You cannot illustrate something absurd or abnormal without reference to something else. So surrealism needs realism to play with and against (like atheism needs theism)—to make a drawing of a piano where the keys are “out of order” and the pianist has six fingers on one hand, four on the other: multi-meaning, ambiguity, indeterminism.

So I gave into figurativeness, and I also could not resist becoming politically involved—Bob Dylan’s songs, Joan Baez, the Vietnam War, money, greed, inhuman exploitation, together with a clean, anesthetic morality. The Cold War, the “fellow traveler,” the “yellow danger,” the Chinese, were the evil ones—an enemy was always needed to distract from one’s own shallowness. Pop Art as a warning, making banalities the subject of art.

From 1968 to 1971 I did several pieces with figurative elements, drawings with political themes and titles, which show my intentions: (1) Don’t defend your freedom with poisoned mushrooms,1964, hinting at the atom bomb mushroom cloud, dedicated to John Cage, a pacifist and enthusiastic mushroom hunter, whose work I had performed in 1960 with Cage, [Merce] Cunningham, [David] Tudor performing.



Mary Bauermeister-Don't defend your freedom with poisoned
Mushrooms - original drawing maybe?(source in German-no translation)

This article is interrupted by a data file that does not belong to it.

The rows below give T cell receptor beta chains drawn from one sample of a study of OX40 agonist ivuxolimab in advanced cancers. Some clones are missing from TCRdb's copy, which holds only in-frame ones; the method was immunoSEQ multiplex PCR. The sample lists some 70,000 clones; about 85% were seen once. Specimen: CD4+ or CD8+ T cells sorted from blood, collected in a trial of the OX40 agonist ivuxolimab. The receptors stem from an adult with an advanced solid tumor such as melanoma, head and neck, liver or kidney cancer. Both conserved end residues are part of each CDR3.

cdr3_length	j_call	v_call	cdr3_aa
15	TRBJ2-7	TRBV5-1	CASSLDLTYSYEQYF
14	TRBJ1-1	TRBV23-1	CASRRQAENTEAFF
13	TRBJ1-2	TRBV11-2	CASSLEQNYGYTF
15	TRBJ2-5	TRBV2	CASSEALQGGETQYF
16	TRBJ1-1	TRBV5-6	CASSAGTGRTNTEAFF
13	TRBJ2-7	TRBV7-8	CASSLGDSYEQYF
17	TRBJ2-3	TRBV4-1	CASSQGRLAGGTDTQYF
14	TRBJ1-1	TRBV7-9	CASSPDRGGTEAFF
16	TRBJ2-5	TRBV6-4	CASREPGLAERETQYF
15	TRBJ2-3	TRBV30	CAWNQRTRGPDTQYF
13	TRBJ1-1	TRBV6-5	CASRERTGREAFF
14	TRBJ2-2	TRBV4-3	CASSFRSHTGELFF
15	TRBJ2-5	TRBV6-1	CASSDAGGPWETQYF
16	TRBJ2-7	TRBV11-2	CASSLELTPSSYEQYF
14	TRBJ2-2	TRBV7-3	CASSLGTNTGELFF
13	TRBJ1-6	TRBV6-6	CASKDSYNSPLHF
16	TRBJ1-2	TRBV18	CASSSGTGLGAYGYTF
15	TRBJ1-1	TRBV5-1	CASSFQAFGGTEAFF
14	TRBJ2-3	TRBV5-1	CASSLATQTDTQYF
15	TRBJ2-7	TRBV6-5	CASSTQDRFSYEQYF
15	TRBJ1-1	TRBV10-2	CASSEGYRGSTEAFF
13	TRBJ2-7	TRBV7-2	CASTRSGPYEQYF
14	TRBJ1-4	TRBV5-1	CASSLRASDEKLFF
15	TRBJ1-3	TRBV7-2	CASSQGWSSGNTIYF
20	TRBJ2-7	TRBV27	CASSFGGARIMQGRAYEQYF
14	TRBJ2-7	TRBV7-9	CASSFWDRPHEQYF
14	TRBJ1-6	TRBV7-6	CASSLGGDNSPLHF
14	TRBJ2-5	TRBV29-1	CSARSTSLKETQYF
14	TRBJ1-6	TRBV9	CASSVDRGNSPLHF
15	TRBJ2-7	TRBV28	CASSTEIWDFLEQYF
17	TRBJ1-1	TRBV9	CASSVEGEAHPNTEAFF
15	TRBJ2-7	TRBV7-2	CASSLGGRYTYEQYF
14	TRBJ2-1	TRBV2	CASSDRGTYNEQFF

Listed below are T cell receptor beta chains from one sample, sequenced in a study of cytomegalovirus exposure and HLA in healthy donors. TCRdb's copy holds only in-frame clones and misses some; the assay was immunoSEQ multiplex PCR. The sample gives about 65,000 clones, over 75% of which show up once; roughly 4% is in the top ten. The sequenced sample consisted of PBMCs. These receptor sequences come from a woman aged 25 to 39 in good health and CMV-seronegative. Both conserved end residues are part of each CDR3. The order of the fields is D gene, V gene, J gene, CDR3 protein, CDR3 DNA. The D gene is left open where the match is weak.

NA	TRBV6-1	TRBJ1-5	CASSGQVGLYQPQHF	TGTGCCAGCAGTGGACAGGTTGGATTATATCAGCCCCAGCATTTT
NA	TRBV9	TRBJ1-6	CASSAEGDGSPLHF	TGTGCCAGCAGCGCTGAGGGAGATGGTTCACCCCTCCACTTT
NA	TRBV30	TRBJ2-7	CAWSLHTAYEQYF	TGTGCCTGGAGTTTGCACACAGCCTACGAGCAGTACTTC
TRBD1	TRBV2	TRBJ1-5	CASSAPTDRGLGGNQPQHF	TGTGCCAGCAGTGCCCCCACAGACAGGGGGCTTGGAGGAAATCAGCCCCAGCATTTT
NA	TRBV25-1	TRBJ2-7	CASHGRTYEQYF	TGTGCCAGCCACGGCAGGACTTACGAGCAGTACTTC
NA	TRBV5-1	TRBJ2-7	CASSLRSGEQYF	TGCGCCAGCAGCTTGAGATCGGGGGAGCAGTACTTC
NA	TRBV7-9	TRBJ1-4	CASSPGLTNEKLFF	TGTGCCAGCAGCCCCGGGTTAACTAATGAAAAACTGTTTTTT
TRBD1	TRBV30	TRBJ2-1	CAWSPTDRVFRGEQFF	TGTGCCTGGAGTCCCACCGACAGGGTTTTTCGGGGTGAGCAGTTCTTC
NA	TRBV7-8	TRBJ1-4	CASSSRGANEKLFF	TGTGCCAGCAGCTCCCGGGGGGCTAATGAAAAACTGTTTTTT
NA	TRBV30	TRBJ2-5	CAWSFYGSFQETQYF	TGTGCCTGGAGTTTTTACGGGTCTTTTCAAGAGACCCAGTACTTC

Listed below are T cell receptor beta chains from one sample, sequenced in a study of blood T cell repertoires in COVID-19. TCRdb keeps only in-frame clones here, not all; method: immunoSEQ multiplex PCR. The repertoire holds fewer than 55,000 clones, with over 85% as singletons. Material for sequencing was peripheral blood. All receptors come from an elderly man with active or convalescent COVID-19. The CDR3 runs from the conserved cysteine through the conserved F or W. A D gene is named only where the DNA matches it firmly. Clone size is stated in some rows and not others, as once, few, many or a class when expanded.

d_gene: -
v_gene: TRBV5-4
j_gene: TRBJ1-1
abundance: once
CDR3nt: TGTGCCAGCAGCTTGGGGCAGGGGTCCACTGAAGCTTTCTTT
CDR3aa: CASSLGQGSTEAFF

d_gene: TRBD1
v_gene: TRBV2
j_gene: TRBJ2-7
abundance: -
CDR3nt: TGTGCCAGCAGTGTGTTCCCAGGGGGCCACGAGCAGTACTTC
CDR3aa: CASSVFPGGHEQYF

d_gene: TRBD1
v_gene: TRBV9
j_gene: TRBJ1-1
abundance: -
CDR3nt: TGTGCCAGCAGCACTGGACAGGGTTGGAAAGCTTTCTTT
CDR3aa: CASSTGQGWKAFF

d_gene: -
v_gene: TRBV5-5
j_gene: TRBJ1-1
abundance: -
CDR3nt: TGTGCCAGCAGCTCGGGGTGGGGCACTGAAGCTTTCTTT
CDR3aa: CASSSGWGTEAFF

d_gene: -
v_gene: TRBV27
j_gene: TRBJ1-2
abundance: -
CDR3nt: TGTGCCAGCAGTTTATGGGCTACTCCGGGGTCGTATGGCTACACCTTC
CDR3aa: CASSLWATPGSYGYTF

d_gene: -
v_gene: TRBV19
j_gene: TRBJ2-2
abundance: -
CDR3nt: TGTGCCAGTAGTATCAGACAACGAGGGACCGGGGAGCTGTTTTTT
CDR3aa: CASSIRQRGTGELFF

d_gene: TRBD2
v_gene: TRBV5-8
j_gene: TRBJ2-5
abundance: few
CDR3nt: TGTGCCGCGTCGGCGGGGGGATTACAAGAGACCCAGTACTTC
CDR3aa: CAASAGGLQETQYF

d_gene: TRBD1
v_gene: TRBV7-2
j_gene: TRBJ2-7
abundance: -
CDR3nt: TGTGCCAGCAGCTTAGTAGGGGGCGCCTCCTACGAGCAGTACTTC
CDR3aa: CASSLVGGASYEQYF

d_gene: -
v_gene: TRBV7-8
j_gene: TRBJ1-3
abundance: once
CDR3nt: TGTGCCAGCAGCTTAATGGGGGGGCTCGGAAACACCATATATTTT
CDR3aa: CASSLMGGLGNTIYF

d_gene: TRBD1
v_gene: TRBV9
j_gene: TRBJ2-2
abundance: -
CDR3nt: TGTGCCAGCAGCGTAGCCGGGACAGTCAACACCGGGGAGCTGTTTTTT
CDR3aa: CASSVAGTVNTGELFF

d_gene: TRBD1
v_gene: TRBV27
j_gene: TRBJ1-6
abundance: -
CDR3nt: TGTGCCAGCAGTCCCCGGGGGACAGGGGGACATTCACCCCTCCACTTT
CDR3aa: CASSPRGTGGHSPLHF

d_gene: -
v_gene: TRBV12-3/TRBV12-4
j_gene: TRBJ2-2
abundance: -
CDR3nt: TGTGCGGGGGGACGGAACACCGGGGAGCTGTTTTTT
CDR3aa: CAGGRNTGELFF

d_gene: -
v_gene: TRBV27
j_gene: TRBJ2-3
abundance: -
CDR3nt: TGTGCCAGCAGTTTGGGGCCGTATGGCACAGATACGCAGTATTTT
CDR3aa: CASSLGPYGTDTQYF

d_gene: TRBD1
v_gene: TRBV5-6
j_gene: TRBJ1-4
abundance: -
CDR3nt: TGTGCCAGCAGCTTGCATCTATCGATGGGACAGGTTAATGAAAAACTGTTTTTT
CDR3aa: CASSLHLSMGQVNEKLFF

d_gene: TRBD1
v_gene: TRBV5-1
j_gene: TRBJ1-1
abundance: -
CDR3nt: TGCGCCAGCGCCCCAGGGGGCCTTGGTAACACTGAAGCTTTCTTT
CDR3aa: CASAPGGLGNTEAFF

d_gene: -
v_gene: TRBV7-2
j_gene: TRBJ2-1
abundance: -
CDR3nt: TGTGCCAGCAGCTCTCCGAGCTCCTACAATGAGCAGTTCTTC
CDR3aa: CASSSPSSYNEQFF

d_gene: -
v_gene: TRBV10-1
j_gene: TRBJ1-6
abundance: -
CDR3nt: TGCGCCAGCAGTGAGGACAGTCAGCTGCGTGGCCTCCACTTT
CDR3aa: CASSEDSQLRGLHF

(2) I’m a pacifist, but war photographs are too beautiful, 1966, hinting at the beauty of colors of liquid bombing, dropping colorful phosphors from attacking airplanes and setting fires in the cities a [conventional] bomb could have never achieved.

As most of the German old cities had wooden roofs, a whole street would burn in seconds and no [escape] was possible. We lived in the forest near Cologne and watched these bombs at night. How can something so beautiful like these colors be so destructive? The piece is in New York with Mrs. Bonino [. . . ].

No fighting on Christmas,1967-68, subtitled, “Kill for freedom, fight for peace.” [. . .] (4)China Tinte “Import Forbidden”,1967-68, a sculpture which is now on consignment with Achim Moeller Gallery, New York. (5)Yellow Flowers, 1968, an assemblage of many elements, a standing box, a collage of yellow shapes which look like flowers from a distance, but up close turn out to Chinese people hurting each other.(Moeller has one of these flowers with the China Tinte piece.)